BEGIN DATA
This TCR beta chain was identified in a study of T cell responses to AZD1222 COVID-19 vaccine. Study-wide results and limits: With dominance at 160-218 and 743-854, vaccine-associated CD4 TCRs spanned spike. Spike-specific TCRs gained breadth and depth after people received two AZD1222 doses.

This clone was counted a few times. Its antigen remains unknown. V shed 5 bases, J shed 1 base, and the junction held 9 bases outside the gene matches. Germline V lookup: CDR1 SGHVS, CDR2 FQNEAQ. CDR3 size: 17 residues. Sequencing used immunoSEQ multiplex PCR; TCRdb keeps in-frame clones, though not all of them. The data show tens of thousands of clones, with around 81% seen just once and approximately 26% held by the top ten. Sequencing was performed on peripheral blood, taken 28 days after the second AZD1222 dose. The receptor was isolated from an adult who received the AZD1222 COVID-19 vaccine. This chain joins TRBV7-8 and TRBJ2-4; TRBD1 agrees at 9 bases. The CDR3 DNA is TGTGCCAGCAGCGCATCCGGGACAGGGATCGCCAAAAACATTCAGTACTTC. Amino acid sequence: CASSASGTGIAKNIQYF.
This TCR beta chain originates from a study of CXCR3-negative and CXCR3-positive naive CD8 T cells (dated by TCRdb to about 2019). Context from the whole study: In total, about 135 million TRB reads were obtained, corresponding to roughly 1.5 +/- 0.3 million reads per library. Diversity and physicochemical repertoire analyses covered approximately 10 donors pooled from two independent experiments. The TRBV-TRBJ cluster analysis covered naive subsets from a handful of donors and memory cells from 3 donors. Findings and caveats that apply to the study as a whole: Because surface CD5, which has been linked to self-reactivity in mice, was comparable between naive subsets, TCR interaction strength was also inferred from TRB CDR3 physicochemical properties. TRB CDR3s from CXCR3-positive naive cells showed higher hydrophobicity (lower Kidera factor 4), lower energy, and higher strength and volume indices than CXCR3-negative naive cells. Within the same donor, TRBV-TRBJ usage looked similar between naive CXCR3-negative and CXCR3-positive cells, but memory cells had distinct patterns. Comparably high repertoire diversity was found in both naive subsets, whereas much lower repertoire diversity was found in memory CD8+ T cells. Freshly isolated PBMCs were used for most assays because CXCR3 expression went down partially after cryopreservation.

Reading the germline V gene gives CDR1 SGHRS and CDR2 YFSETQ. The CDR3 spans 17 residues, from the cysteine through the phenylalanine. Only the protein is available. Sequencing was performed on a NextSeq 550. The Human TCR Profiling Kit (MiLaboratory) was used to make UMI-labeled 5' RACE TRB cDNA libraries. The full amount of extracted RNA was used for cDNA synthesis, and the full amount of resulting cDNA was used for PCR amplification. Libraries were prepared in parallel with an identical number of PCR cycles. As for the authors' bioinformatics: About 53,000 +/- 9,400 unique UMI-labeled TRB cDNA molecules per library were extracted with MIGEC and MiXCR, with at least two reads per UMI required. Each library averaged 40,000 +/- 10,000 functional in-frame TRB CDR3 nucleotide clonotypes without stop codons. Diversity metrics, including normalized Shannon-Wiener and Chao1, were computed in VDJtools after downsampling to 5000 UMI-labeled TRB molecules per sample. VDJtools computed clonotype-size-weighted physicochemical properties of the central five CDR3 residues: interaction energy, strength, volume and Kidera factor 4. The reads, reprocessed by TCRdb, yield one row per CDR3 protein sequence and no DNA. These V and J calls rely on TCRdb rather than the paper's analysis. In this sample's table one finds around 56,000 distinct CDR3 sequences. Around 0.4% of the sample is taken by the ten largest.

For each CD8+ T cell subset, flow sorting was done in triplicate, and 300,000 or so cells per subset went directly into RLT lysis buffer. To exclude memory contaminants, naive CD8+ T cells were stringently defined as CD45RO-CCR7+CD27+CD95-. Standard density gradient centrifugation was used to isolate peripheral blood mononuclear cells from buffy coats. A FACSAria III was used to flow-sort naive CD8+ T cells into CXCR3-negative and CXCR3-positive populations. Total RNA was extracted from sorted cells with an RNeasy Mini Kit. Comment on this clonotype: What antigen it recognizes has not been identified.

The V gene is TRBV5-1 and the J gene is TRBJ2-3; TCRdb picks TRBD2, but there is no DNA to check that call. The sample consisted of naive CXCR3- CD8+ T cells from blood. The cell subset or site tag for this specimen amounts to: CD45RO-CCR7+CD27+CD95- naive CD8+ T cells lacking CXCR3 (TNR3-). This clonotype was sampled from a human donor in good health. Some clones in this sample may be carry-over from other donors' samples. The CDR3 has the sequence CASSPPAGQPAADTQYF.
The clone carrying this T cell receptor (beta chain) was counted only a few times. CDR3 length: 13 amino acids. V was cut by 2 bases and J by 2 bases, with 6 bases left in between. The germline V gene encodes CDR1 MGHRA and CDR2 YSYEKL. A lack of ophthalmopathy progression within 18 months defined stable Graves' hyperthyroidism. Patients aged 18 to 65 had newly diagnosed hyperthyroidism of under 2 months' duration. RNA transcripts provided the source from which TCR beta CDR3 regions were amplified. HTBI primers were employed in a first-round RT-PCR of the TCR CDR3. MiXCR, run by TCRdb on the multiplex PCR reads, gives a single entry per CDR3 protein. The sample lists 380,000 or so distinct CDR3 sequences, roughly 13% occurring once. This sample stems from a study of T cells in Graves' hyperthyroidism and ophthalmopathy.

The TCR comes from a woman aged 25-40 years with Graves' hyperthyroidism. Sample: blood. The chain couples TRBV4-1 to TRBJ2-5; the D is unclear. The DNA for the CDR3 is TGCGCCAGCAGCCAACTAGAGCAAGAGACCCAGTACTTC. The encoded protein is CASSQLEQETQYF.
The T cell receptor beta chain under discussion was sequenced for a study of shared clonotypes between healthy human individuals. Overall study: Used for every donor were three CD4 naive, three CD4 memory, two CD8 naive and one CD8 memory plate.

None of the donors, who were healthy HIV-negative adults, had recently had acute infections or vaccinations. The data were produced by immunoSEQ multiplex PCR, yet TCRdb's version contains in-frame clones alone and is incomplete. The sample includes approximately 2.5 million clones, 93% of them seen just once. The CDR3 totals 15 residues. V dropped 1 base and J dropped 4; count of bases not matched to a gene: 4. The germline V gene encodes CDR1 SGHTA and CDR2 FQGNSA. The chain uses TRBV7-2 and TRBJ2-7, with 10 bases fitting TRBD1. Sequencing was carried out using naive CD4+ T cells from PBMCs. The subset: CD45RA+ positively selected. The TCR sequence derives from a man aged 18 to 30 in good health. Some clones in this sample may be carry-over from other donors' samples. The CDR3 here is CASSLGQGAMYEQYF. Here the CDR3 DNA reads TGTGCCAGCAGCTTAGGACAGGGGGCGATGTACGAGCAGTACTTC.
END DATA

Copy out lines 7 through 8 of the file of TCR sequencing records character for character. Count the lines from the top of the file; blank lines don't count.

The clone carrying this T cell receptor (beta chain) was counted only a few times. CDR3 length: 13 amino acids. V was cut by 2 bases and J by 2 bases, with 6 bases left in between. The germline V gene encodes CDR1 MGHRA and CDR2 YSYEKL. A lack of ophthalmopathy progression within 18 months defined stable Graves' hyperthyroidism. Patients aged 18 to 65 had newly diagnosed hyperthyroidism of under 2 months' duration. RNA transcripts provided the source from which TCR beta CDR3 regions were amplified. HTBI primers were employed in a first-round RT-PCR of the TCR CDR3. MiXCR, run by TCRdb on the multiplex PCR reads, gives a single entry per CDR3 protein. The sample lists 380,000 or so distinct CDR3 sequences, roughly 13% occurring once. This sample stems from a study of T cells in Graves' hyperthyroidism and ophthalmopathy.

The TCR comes from a woman aged 25-40 years with Graves' hyperthyroidism. Sample: blood. The chain couples TRBV4-1 to TRBJ2-5; the D is unclear. The DNA for the CDR3 is TGCGCCAGCAGCCAACTAGAGCAAGAGACCCAGTACTTC. The encoded protein is CASSQLEQETQYF.